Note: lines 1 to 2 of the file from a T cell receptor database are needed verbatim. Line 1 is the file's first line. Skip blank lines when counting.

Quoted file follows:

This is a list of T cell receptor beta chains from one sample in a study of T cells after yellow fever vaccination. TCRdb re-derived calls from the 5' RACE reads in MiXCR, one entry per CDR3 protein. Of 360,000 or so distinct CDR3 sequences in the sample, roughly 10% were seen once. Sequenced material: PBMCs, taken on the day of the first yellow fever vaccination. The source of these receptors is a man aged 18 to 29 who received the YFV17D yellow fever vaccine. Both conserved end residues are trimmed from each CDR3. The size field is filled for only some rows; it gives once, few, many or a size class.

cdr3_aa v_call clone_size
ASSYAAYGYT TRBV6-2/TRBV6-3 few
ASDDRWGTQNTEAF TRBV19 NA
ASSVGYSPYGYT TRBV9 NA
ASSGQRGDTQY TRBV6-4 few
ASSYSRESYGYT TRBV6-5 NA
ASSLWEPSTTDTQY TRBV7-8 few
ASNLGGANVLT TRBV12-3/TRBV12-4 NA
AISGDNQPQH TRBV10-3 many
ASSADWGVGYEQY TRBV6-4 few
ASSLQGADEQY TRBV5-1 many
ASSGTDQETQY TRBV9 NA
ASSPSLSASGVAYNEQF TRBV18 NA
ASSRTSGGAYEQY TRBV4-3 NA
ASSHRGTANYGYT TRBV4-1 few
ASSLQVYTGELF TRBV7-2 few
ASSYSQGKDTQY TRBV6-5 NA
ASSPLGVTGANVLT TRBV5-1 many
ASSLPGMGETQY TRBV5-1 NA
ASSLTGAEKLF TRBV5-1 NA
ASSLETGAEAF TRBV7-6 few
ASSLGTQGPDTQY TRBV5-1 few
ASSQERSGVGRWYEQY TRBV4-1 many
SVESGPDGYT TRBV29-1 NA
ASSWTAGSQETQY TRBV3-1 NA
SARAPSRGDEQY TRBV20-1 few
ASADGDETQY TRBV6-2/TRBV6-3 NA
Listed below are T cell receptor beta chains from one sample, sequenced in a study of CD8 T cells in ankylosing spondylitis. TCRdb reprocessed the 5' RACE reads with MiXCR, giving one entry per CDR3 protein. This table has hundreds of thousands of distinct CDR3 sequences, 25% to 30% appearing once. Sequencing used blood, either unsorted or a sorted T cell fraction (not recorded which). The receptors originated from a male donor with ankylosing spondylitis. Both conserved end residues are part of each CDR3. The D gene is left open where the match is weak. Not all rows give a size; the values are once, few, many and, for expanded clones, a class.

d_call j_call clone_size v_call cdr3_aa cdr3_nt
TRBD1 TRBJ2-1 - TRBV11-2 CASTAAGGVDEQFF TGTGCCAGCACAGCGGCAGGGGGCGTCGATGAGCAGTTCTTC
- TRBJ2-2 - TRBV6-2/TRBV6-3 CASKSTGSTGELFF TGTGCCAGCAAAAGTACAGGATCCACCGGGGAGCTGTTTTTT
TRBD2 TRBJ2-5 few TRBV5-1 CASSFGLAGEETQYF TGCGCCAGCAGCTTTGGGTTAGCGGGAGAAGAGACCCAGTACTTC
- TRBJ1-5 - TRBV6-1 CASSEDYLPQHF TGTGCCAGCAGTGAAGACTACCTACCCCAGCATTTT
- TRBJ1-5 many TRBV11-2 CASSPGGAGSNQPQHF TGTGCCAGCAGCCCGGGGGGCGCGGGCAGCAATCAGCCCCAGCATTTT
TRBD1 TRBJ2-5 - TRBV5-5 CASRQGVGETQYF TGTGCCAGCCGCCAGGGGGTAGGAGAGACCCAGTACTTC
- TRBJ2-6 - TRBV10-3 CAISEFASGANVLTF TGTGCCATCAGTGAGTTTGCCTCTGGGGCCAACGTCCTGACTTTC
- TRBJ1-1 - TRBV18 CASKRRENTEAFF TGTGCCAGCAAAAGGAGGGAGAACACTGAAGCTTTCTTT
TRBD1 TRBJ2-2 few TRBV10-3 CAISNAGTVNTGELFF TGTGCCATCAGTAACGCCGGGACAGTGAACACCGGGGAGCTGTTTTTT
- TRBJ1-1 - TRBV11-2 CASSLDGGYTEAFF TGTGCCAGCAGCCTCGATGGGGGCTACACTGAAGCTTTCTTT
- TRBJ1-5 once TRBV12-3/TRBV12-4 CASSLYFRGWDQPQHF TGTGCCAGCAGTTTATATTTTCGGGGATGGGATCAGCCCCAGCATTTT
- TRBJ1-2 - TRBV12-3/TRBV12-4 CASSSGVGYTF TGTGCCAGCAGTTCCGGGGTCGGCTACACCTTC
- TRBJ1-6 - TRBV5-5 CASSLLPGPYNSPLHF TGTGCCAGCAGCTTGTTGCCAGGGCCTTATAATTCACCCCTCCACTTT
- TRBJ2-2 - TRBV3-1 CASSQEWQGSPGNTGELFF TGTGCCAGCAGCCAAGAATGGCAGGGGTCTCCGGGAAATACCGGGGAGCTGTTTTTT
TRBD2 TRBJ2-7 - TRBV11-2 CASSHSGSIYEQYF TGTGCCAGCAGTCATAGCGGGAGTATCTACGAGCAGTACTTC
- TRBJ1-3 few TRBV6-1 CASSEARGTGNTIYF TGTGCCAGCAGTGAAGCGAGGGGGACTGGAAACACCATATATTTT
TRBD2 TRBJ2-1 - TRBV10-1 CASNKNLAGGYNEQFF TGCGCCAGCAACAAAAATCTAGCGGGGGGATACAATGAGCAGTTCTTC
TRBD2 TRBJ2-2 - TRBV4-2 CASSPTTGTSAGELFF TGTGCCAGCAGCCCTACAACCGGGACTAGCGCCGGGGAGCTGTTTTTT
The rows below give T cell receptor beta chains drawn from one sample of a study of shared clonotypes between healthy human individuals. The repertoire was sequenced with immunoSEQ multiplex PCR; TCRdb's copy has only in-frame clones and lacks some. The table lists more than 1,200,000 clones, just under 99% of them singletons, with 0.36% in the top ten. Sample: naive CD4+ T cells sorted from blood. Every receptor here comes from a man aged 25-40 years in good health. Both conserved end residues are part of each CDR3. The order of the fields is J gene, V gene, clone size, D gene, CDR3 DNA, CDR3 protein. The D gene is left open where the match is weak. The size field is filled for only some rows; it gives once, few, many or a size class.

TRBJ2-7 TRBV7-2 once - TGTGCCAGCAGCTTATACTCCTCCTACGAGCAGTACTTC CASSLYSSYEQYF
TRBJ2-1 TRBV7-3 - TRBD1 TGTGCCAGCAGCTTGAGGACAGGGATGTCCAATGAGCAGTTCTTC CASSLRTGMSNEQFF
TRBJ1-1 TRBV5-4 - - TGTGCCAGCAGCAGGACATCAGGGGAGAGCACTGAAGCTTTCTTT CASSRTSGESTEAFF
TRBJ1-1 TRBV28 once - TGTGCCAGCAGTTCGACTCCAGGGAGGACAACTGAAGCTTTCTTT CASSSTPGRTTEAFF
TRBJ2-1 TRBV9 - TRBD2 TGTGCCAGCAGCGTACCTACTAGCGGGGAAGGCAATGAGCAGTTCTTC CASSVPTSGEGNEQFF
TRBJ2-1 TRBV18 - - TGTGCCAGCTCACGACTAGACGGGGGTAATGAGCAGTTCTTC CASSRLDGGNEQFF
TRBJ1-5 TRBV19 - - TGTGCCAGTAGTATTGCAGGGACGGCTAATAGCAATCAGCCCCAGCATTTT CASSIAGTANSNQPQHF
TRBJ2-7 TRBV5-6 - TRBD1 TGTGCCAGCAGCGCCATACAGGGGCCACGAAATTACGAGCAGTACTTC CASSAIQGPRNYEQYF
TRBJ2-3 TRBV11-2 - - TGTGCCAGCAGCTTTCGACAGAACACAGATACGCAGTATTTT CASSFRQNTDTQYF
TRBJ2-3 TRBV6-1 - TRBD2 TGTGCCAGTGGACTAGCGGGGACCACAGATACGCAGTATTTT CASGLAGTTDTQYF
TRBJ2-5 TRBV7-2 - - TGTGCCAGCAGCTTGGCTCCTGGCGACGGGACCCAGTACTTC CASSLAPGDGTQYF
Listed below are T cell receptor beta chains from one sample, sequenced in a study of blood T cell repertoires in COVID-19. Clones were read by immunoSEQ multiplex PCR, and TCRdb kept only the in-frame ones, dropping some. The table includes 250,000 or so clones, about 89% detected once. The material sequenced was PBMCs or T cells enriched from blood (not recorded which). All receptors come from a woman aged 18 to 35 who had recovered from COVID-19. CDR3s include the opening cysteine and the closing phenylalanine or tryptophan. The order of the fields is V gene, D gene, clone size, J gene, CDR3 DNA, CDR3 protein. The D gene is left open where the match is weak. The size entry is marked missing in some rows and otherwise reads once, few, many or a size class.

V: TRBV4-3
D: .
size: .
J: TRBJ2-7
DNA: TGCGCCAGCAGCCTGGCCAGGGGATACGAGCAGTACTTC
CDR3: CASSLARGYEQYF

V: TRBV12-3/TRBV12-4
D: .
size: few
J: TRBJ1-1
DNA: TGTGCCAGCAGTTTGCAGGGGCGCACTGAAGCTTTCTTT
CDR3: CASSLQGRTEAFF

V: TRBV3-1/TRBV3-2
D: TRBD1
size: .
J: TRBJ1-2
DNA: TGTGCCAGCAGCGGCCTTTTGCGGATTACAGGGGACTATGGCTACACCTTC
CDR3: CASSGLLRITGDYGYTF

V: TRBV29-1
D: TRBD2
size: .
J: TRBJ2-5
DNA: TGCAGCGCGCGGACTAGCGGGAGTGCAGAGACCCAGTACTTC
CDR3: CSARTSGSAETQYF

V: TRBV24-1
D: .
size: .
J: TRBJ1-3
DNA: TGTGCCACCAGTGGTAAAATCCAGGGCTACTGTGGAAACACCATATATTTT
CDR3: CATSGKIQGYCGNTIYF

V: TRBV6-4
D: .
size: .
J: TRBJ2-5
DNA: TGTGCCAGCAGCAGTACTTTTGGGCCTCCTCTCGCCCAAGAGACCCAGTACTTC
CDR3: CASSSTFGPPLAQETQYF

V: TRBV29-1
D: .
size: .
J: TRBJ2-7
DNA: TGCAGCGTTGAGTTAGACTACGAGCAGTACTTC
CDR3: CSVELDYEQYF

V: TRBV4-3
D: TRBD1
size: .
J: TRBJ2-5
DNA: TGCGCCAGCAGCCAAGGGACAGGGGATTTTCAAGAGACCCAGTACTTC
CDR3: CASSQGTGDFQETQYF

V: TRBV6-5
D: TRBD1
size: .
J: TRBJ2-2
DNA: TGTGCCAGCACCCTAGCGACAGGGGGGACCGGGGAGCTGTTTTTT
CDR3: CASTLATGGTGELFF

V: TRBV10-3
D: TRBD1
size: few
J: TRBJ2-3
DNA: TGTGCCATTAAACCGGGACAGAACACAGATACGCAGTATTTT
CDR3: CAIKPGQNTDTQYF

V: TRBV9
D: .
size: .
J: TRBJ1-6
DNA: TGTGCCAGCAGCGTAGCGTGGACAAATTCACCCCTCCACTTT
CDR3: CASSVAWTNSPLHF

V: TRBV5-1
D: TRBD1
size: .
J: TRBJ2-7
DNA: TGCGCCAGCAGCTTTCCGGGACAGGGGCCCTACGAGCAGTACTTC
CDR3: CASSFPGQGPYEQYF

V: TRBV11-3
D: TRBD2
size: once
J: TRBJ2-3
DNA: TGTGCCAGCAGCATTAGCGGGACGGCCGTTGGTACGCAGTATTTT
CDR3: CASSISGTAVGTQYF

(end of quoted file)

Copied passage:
This is a list of T cell receptor beta chains from one sample in a study of T cells after yellow fever vaccination. TCRdb re-derived calls from the 5' RACE reads in MiXCR, one entry per CDR3 protein. Of 360,000 or so distinct CDR3 sequences in the sample, roughly 10% were seen once. Sequenced material: PBMCs, taken on the day of the first yellow fever vaccination. The source of these receptors is a man aged 18 to 29 who received the YFV17D yellow fever vaccine. Both conserved end residues are trimmed from each CDR3. The size field is filled for only some rows; it gives once, few, many or a size class.

cdr3_aa v_call clone_size